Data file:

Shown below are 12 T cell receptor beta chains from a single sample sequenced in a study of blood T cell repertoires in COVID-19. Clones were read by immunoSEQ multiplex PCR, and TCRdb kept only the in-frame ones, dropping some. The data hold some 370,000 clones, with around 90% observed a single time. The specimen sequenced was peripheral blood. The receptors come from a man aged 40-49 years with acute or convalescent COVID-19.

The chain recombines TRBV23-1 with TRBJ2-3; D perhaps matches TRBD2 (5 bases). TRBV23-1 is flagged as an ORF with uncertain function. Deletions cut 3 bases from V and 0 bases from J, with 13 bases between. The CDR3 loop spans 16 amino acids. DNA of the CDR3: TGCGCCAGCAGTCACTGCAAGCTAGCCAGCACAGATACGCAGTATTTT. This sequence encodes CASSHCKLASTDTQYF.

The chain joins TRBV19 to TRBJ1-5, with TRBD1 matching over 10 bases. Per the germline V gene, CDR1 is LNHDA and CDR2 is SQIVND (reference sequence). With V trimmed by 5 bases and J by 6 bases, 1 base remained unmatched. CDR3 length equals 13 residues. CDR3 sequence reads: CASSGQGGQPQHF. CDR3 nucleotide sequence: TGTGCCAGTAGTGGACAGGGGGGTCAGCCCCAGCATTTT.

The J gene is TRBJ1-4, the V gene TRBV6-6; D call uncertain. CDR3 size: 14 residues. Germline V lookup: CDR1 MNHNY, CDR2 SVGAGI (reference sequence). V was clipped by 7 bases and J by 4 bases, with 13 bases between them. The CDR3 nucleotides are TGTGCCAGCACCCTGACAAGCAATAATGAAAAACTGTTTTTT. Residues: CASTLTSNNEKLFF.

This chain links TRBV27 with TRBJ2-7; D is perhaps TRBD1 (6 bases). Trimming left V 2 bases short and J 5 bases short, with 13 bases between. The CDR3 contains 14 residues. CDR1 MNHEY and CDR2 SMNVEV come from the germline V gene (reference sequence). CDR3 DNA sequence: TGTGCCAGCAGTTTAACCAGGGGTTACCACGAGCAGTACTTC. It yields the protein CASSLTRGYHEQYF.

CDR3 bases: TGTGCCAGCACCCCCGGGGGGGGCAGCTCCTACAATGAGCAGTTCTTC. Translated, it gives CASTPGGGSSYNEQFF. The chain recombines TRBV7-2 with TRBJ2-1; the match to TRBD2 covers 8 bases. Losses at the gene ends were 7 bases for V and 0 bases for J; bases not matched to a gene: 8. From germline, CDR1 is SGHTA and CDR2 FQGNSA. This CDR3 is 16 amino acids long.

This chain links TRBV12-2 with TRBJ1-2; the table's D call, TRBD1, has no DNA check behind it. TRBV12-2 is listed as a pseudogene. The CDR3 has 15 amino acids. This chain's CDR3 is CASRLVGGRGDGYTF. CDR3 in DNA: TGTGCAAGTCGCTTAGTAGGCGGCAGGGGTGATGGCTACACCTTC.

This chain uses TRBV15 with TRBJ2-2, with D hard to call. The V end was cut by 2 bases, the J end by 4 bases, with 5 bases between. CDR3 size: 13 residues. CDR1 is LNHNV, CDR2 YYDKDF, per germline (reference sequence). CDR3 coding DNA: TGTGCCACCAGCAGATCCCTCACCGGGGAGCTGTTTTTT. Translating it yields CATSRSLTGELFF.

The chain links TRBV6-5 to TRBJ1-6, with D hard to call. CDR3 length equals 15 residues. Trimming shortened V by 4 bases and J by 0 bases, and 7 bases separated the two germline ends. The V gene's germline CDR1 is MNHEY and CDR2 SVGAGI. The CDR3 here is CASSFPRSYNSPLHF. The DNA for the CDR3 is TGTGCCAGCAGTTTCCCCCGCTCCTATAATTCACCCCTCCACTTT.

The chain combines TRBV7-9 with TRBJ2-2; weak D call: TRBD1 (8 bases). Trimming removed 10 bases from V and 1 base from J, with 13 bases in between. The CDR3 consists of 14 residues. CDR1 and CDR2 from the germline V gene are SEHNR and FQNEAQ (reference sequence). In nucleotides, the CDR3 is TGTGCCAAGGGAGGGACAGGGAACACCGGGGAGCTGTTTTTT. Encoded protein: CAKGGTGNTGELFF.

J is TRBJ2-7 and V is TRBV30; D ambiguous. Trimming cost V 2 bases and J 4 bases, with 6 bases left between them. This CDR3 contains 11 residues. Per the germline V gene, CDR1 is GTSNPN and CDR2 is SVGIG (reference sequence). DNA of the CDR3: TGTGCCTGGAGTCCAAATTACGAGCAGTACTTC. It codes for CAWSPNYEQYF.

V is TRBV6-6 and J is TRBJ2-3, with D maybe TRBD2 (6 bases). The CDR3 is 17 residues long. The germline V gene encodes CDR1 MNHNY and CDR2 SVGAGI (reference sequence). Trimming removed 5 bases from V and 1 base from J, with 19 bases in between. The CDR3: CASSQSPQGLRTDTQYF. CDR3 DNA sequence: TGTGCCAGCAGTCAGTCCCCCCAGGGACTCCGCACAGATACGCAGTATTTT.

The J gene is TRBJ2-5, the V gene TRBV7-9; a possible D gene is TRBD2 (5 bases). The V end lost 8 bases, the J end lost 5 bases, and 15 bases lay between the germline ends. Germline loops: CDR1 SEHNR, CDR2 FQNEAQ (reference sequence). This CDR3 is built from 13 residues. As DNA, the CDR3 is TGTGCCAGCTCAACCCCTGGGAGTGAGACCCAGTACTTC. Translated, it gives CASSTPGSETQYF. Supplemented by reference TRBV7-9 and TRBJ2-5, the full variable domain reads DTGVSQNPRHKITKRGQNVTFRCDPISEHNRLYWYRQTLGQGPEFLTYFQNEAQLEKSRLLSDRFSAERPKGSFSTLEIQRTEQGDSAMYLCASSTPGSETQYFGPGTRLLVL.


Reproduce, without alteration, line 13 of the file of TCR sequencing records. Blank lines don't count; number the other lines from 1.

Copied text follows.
The J gene is TRBJ2-5, the V gene TRBV7-9; a possible D gene is TRBD2 (5 bases). The V end lost 8 bases, the J end lost 5 bases, and 15 bases lay between the germline ends. Germline loops: CDR1 SEHNR, CDR2 FQNEAQ (reference sequence). This CDR3 is built from 13 residues. As DNA, the CDR3 is TGTGCCAGCTCAACCCCTGGGAGTGAGACCCAGTACTTC. Translated, it gives CASSTPGSETQYF. Supplemented by reference TRBV7-9 and TRBJ2-5, the full variable domain reads DTGVSQNPRHKITKRGQNVTFRCDPISEHNRLYWYRQTLGQGPEFLTYFQNEAQLEKSRLLSDRFSAERPKGSFSTLEIQRTEQGDSAMYLCASSTPGSETQYFGPGTRLLVL.